4 Potential Outcomes of the Twitter Versus Musk Trial

4 Potential Outcomes of the Twitter Versus Musk Trial
SpaceX owner and Tesla CEO Elon Musk grimaces after arriving on the red carpet for the Axel Springer award in Berlin, Germany, on Dec. 1, 2020. (Hannibal Hanschke/Reuters)
Andrew Moran
Emel Akan
News Analysis

What started off as a 9.2 percent stake in Twitter this past spring has turned into a litigious affair between billionaire Elon Musk and the social media giant.

The Tesla and SpaceX CEO decided to terminate his $44 billion agreement to acquire Twitter based on the issue of bots, alleging that the company is misrepresenting the number of fake accounts on the social media platform. But Twitter has accused Musk of breaching the obligations of the merger agreement, filing a lawsuit that could force Musk to complete his purchase of the San Francisco-based tech firm.

The corporate dispute has been expedited to a Delaware court for five days in October. Musk had requested two weeks in February, arguing that there was no need to rush a trial. But Chancery Court Chief Judge Kathaleen St. J. McCormick wasn't convinced of that delay, arguing that the battle was "creating a cloud of uncertainty" and that "continued delays threaten imminent harm" to the business.

With the case occurring this fall, which Musk attorney Andrew Rossman calls a “warp speed trial,” there is plenty of speculation on what could happen.

Legal experts contend that the most likely outcome is that the two sides will settle and reach an agreement at a lower price because that would be more beneficial for shareholders. For now, Musk is the only person interested in buying the social network. Therefore, his takeover bid is only competing with the market value, so he may have more to gain by threatening to walk away from the deal, some attorneys assert.

But what are some of the other potential outcomes?

The Next Stage in the Musk–Twitter Saga

Francis Pileggi, the managing partner at the Wilmington office of law firm Lewis Brisbois, told The Epoch Times that there could be plenty of developments in this case. One of these scenarios is that the court will decide that Musk is justified in walking away from his takeover bid.

"Just to give you a hypothetical: If it turns out that instead of 5 percent, it's 45 percent, or 50 percent of all accounts are bots, that would be a game-changer," he said.

Another situation could see the judge concluding that the agreement must be enforced, and requiring Musk to finish the transaction. That would be based on a precedent from more than 20 years ago, when a judge ruled that Tyson Foods had to complete its acquisition of meatpacker IBP, Pileggi noted.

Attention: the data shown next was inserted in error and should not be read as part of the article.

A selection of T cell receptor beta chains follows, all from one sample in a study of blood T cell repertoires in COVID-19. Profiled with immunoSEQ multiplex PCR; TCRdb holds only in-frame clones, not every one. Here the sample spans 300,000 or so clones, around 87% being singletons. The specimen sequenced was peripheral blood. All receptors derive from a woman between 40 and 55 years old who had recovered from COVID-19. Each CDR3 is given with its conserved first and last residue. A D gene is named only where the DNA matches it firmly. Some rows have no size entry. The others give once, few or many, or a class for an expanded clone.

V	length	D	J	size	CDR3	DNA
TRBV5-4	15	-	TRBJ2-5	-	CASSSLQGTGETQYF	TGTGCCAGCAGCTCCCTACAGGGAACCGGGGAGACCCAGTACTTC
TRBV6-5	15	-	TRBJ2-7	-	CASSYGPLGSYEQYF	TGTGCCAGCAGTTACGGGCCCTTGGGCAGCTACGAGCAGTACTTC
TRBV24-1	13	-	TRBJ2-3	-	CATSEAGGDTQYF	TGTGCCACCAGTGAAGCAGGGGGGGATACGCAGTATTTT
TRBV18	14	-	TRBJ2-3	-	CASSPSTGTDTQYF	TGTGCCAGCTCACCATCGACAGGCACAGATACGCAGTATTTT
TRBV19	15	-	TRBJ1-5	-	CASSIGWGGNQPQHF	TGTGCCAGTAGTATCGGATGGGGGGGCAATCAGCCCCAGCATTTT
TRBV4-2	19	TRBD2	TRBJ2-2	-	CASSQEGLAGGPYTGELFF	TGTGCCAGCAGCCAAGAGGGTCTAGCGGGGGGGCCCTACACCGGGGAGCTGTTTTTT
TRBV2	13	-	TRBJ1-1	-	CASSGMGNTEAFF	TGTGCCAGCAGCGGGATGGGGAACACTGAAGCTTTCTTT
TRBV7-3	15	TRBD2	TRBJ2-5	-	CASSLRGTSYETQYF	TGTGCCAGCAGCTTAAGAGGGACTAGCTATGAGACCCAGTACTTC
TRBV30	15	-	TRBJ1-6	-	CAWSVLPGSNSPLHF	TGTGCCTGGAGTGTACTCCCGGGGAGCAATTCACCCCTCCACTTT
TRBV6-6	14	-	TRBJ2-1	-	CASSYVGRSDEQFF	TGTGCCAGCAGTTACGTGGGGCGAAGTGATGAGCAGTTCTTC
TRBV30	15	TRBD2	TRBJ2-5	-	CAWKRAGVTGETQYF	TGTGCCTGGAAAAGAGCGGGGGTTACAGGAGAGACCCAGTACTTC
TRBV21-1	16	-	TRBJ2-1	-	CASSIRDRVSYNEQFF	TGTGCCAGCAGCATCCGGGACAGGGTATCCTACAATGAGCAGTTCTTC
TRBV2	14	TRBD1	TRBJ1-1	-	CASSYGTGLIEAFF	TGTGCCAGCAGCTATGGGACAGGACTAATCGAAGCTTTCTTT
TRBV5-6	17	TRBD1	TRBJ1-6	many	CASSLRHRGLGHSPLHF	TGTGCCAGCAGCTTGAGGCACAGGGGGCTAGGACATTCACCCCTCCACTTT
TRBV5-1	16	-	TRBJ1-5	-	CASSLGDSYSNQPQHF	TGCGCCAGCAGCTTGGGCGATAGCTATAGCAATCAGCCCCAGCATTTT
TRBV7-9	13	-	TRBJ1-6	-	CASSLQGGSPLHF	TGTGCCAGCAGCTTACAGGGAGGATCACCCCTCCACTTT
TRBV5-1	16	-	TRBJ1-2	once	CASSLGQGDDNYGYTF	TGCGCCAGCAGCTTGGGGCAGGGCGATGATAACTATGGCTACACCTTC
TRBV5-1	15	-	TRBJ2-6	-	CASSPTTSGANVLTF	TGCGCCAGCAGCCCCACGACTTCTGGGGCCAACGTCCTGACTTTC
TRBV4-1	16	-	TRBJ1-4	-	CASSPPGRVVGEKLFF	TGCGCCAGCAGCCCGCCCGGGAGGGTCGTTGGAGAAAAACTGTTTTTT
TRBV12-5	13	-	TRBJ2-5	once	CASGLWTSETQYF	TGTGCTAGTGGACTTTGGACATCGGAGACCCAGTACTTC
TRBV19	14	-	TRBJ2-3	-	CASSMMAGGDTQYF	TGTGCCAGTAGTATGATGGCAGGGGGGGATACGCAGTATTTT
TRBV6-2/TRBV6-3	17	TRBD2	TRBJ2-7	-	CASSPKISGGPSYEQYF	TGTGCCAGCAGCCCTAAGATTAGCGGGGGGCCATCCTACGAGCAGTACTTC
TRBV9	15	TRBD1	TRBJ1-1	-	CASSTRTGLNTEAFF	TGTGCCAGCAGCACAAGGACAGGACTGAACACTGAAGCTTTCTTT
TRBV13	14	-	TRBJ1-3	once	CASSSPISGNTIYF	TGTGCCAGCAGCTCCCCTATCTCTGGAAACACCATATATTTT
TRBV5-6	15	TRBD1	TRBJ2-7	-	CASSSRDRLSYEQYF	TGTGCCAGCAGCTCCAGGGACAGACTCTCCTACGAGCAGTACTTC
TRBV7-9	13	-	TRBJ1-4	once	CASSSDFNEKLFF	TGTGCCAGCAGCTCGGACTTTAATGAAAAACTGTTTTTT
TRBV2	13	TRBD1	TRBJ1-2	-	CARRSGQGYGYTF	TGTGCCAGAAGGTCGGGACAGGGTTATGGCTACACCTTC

A Delaware Chancery Court ruled in June 2001 that Tyson "improperly terminated" the $30-a-share merger, despite the food company claiming that it received misleading financial information from IBP.

A third scenario: Musk won't be forced to buy Twitter, although he could be mandated to pay some money in damages for any losses suffered by the tech firm.

"Whenever you go to court, almost anything is possible," Pileggi said, adding that the odds of Musk and Twitter reaching a settlement are high.

But this could be the first of many lawsuits, according to Dale Saran, the former CrossFit general council who helped that company avoid a corporate takeover.

Saran said he wouldn't be surprised if Musk filed a shareholder derivative lawsuit. That's when a lawsuit is established by a shareholder on behalf of the corporation against the company's directors or officers.

"I have no doubt that he's got an army of attorneys who have already looked into this, and it seems to me he's been a step ahead of Twitter at every turn, and I don't doubt that he's headed up now and already booked down this road," Saran told The Epoch Times.

He also noted that there is a lot of opportunity to prove that the owner had been engaged in immense fraud.

"And that's really, to me, where it's likely to churn. We're going to see a lot of twists and turns and a lot of PR being done, on whose fault and all that,” he added. "But it wouldn't shock me to see this eventually trend the way of shareholder derivative lawsuits based on discovery that comes up in this case."